Pilot Captain Boyd Hubbard, Jr. Adair, Iowa
Co-Pilot 2nd Lt Francis R. Thompson
Engineer SSgt Joseph S. Paulhamus
Radio Pvt William Cohn
Passenger Pvt Fred C. Seeger
Passenger Pvt Robert R. Stevens (WIA)
Crashed February 25, 1941
Built by Douglas, constructors number 1747, the last B-18 built in the "36-" series. Accepted by the US Army on April 15, 1938. Assigned to the 50th Reconaissance Squadron (RS) and assigned aircraft number 81. Engines R-1820-45 serial numbers 36-394 and 36-567. At the time of its loss, this aircraft had a total of 1,023 hours 15 minutes of flight time.
Took off at 7:00pm from Hickam Field. One of four B-18s, including this aircraft took off for a training flight for inter-island night navigation on instruments. Over Hawaii, while flying on instruments at 10,000', it suffered a main bearing failure in the left engine and crashed into the Kohala summit swamps west of Waimanu at 3,500'. The crew only suffered minor injuries and waited at the crash site to be rescued.
The next morning, 24 bombers from Hickam Field searched for the missing B-18 and located it at 9:00am, and later in the afternoon they dropped supplies to the crew including blankets and hot coffee.
At dawn on Thursday, February 27, a rescue team departed from Upolu (Suiter Field). On horseback, they followed the Kohala Ditch Trail from Kaukini Camp for 2 ½ hours, then had to cut a new trail on foot for eight miles through marshland and heavy brush for another four hours before nearing the crash site. The rescuers fired revolvers into the air and then listened for a reply. They were about to give up, when they finally heard a burst of machine gun fire and flares which guided them to the crash site, and they reached the crash scene at noon.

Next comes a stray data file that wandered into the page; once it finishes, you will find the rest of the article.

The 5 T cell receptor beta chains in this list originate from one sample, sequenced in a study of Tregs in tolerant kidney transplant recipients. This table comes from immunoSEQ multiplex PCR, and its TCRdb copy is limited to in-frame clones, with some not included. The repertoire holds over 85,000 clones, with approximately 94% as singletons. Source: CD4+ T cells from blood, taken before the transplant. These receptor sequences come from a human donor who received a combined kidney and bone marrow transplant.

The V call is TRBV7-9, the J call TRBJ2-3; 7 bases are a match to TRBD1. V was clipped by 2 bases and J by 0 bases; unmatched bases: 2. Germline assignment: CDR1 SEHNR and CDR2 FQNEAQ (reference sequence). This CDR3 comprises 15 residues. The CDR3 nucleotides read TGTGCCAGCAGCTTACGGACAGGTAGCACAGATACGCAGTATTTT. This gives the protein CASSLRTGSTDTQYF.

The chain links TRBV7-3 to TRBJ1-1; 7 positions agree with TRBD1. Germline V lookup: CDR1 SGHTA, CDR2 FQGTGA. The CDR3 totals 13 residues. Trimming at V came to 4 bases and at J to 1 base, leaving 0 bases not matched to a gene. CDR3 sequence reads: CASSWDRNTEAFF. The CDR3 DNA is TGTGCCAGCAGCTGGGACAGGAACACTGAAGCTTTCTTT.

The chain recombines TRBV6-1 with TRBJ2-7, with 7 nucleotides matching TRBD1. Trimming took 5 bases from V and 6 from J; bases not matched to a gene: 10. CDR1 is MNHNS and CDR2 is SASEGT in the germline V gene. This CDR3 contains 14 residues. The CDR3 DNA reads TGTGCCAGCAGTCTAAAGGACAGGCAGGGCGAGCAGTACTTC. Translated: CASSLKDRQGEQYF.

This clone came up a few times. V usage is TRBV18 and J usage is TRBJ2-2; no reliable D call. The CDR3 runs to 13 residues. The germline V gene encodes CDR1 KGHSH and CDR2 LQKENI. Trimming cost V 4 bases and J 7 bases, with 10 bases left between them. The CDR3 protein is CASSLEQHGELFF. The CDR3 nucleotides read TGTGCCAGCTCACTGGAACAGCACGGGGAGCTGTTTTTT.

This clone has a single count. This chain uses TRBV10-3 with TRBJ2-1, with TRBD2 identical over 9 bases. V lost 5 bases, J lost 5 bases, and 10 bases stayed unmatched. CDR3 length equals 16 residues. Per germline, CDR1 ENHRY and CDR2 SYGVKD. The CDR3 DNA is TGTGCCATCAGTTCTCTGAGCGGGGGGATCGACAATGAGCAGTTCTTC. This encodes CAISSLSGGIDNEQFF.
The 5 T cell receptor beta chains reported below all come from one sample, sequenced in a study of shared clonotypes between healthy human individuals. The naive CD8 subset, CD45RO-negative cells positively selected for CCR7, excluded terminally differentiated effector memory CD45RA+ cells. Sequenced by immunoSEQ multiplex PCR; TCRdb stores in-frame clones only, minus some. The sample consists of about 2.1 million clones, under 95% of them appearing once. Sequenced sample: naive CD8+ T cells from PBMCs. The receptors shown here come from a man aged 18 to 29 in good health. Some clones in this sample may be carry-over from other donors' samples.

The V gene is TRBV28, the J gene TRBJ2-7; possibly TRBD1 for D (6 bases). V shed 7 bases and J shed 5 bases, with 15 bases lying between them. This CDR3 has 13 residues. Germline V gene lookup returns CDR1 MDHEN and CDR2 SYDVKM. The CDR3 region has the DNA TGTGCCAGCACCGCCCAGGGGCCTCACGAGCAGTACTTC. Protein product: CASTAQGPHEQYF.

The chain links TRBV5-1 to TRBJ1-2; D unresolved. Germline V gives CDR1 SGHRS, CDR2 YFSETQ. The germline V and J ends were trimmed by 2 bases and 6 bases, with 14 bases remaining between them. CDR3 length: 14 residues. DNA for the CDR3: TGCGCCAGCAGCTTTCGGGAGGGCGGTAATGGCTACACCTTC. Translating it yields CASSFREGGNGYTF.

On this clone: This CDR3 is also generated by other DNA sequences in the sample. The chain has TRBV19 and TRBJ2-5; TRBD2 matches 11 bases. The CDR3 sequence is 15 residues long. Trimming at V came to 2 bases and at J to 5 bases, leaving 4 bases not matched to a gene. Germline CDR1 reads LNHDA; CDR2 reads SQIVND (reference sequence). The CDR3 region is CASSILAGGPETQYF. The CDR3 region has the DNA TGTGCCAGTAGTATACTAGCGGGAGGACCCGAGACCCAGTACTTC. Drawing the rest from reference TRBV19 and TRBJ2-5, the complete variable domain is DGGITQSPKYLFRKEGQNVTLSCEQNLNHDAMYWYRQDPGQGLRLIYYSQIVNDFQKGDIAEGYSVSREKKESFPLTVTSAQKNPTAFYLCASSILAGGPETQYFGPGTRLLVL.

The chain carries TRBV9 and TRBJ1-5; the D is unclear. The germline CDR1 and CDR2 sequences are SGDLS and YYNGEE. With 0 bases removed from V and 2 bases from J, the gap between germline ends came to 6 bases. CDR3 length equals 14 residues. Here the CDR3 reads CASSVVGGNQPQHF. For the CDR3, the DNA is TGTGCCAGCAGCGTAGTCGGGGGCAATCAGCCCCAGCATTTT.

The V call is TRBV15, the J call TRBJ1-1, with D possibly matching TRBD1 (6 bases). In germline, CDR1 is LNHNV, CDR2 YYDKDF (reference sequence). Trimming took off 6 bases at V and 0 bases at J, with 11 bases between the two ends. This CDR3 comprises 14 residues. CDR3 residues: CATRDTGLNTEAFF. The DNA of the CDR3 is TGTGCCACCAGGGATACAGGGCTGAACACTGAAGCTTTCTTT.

When the crew was rescued, only the bombsight and instruments were salvaged. Further salvage was impossible due to the remote location.
Gary Larkins visited this site (during 1980s?) and photographed it with top turret intact. Internal fittings and the top turret were removed, including the retractable top turret and nose cone. These parts are to the USAF Museum for use in their restoration of B-18A Bolo 37-469, but the turret did not fit their aircraft.
Today, the wreck remains 'in situ' on the Laupahoehoe Nui LLC property, Hamakua, Hawaii on Kohala, north of Mauna Kea.
Chris Rathbun adds:
"I am part owner of Laupahoehoe Nui LLC, the owner of the property where this B-18 crash landed. The plane is still sitting in a gulch on our property. Recently, the Pearl Harbor Aviation Museum contacted us about possibly recovering the plane. The plane came to rest hanging over Waikaloa stream. Later it slid into the gulch, where it remains today. It appears to be surprisingly undamaged. Unfortunately people coming in by helicopter in recent years have taken everything that isn't nailed down, and the Air Force apparently made a salvage raid to restore the B-18A in their museum. This appears to be one of only two B-18's still in existence. Clearly it has historical importance and so we have some questions before we give it away."
Are you a relative of any of the crew members of this B-18?
Contact Us to share more details about them
USAF Biography - Boyd Hubbard - Unusual Experiences
Star Bulliten "First pictures of Army bomber wrecked on the big island" February 1941
Air Pirates / Gary Larkins B-18 Bolo (page down since 2006)
Accident Report - B-18 36-446 via Aviation Archaeological Investigation & Research
Chris Rathbun for additional information
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September 27, 2017